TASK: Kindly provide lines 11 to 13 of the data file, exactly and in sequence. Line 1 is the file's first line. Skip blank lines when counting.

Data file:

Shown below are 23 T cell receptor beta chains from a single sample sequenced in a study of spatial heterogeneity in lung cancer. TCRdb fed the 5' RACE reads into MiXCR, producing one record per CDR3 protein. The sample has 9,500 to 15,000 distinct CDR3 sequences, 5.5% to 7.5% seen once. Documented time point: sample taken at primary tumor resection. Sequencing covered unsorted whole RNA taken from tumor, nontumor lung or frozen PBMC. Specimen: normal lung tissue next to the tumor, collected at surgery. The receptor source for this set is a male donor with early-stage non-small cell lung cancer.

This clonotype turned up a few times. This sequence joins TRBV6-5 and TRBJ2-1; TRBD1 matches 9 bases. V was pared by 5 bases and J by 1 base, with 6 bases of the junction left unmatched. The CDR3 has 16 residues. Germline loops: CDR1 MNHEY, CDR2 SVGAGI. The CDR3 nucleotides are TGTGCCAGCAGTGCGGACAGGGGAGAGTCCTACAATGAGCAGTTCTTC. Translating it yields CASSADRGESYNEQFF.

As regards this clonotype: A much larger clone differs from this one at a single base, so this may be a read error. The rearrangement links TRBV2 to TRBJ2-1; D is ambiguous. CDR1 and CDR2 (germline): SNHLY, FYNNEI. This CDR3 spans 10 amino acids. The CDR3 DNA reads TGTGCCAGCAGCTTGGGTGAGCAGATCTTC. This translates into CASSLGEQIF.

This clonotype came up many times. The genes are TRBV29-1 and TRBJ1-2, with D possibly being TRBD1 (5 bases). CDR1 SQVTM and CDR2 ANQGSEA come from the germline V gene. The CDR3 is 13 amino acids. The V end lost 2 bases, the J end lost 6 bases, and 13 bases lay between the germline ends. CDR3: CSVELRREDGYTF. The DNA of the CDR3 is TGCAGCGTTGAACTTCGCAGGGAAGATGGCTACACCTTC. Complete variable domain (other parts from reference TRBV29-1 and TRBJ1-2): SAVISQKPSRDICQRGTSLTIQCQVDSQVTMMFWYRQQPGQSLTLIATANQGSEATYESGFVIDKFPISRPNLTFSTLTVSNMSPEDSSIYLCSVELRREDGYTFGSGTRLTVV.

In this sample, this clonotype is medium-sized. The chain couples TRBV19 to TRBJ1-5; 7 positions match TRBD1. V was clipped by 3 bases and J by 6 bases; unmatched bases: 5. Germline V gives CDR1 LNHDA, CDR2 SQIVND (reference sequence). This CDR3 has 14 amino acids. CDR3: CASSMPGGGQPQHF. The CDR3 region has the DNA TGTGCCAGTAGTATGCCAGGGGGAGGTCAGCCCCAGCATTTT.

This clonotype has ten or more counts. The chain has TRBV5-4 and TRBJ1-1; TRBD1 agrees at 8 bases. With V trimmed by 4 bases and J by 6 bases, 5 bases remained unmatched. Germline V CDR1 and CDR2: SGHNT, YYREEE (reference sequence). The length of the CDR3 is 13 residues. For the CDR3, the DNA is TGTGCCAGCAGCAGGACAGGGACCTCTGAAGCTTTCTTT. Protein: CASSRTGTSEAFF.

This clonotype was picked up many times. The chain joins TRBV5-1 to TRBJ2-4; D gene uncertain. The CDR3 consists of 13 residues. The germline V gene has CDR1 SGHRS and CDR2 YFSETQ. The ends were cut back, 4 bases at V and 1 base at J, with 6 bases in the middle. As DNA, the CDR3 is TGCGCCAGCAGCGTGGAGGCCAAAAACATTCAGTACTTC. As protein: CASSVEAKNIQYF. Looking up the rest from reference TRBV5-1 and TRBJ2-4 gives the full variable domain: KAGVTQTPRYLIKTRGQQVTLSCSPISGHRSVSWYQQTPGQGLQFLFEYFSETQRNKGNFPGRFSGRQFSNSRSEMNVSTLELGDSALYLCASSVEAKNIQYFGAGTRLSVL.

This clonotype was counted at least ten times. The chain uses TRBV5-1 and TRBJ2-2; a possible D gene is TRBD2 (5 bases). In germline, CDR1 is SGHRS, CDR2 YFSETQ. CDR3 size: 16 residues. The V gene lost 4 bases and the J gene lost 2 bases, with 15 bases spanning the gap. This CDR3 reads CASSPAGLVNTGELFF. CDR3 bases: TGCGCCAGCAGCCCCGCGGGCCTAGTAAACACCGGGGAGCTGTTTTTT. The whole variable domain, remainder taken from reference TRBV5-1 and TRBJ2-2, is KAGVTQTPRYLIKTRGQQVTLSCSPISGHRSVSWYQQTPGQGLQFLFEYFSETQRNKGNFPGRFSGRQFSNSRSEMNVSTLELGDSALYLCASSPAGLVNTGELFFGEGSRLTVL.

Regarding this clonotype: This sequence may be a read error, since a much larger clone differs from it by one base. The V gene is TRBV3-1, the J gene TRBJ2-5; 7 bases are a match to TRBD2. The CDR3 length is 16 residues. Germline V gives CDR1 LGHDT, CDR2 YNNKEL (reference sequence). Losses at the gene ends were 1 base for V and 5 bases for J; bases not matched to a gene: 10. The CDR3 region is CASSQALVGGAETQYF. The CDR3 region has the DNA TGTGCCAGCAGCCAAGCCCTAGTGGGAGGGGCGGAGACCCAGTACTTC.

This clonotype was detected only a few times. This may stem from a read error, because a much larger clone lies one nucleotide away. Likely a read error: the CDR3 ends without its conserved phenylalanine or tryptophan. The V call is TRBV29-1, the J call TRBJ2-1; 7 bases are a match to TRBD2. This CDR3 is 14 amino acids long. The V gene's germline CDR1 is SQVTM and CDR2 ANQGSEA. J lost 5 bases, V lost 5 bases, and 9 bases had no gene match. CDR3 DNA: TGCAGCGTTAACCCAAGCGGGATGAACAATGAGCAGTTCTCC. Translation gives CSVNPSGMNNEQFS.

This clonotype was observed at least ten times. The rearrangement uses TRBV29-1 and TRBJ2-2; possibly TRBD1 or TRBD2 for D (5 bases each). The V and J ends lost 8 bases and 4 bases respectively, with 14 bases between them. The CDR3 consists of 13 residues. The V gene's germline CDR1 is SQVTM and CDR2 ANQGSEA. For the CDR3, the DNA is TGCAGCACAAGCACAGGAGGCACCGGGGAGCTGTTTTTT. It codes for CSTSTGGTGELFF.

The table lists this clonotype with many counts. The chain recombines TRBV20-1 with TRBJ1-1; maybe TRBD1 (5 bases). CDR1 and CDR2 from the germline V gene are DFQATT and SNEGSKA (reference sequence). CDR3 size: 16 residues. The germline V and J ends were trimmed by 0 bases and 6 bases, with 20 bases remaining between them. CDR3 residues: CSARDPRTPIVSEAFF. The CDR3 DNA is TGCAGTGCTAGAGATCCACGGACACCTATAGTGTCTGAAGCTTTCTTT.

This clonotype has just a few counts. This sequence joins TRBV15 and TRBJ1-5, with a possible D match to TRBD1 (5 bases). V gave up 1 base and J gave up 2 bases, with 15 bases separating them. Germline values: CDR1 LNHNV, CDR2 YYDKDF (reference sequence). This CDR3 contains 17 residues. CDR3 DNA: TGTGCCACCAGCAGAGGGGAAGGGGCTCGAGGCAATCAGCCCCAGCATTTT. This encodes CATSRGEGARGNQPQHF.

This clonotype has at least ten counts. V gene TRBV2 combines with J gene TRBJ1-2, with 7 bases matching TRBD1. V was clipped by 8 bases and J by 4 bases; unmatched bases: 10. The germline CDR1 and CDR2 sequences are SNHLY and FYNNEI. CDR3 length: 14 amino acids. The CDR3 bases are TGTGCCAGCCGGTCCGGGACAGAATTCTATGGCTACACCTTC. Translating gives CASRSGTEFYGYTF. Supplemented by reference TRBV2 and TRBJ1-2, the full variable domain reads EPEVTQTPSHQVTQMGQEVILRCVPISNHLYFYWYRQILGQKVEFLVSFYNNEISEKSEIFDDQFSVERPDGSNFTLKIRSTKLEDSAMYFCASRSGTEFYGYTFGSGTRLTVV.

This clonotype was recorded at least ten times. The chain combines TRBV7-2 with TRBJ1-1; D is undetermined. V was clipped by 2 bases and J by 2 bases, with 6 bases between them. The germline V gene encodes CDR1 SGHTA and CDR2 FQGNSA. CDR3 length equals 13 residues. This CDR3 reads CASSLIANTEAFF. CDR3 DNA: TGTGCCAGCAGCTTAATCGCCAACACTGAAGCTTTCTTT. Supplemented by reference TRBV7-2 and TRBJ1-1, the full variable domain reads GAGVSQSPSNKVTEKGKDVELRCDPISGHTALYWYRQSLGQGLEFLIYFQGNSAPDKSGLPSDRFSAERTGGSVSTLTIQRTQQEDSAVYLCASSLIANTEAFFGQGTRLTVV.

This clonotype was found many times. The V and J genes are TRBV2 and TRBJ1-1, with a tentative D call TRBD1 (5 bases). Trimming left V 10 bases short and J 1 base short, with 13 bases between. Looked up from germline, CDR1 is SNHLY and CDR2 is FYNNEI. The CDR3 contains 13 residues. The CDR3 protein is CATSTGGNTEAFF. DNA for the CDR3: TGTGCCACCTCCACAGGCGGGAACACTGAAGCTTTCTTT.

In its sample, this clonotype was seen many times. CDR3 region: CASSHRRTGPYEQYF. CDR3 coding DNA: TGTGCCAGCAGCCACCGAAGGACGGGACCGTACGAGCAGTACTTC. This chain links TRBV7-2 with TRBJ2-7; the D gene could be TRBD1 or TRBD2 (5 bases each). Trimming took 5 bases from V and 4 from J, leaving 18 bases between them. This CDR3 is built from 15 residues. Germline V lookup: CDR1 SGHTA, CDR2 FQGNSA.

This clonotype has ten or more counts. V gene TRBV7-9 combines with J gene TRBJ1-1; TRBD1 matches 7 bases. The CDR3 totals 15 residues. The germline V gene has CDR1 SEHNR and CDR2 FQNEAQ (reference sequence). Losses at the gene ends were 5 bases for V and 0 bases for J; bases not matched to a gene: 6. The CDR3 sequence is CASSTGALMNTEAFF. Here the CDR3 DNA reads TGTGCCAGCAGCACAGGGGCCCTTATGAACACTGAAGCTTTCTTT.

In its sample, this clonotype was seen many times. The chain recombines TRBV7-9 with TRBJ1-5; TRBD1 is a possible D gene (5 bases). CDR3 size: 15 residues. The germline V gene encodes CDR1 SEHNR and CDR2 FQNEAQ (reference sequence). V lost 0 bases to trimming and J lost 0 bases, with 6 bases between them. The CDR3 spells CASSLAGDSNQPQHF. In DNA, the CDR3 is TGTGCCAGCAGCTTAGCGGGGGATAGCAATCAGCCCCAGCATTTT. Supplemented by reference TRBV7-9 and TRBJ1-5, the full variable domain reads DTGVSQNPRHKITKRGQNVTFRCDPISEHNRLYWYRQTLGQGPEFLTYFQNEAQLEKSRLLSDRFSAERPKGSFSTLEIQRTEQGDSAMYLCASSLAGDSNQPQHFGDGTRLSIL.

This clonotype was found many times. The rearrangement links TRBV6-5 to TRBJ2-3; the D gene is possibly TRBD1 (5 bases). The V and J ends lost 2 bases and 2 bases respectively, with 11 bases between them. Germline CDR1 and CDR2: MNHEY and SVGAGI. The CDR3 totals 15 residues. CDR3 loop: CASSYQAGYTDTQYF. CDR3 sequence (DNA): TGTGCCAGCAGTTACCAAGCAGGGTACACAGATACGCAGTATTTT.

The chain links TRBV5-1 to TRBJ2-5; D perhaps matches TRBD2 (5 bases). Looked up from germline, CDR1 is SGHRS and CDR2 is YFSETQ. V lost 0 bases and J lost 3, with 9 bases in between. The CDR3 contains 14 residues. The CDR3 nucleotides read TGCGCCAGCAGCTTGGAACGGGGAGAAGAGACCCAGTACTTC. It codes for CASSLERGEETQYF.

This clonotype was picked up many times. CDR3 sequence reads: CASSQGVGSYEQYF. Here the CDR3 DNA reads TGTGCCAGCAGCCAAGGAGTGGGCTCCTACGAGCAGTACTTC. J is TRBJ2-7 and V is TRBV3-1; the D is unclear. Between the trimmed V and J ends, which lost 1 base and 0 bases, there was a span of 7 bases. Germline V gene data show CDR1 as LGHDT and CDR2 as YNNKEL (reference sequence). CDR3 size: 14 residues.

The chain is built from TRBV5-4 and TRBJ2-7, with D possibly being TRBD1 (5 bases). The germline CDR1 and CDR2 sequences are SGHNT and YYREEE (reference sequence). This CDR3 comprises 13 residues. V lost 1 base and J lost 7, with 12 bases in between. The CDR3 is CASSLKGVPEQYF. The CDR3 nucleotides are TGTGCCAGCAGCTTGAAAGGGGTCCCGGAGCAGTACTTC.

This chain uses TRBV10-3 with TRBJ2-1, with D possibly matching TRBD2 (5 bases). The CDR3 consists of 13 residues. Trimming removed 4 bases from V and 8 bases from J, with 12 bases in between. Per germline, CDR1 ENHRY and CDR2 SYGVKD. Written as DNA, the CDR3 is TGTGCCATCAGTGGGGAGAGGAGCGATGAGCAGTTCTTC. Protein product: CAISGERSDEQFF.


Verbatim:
This clonotype was observed at least ten times. The rearrangement uses TRBV29-1 and TRBJ2-2; possibly TRBD1 or TRBD2 for D (5 bases each). The V and J ends lost 8 bases and 4 bases respectively, with 14 bases between them. The CDR3 consists of 13 residues. The V gene's germline CDR1 is SQVTM and CDR2 ANQGSEA. For the CDR3, the DNA is TGCAGCACAAGCACAGGAGGCACCGGGGAGCTGTTTTTT. It codes for CSTSTGGTGELFF.

The table lists this clonotype with many counts. The chain recombines TRBV20-1 with TRBJ1-1; maybe TRBD1 (5 bases). CDR1 and CDR2 from the germline V gene are DFQATT and SNEGSKA (reference sequence). CDR3 size: 16 residues. The germline V and J ends were trimmed by 0 bases and 6 bases, with 20 bases remaining between them. CDR3 residues: CSARDPRTPIVSEAFF. The CDR3 DNA is TGCAGTGCTAGAGATCCACGGACACCTATAGTGTCTGAAGCTTTCTTT.

This clonotype has just a few counts. This sequence joins TRBV15 and TRBJ1-5, with a possible D match to TRBD1 (5 bases). V gave up 1 base and J gave up 2 bases, with 15 bases separating them. Germline values: CDR1 LNHNV, CDR2 YYDKDF (reference sequence). This CDR3 contains 17 residues. CDR3 DNA: TGTGCCACCAGCAGAGGGGAAGGGGCTCGAGGCAATCAGCCCCAGCATTTT. This encodes CATSRGEGARGNQPQHF.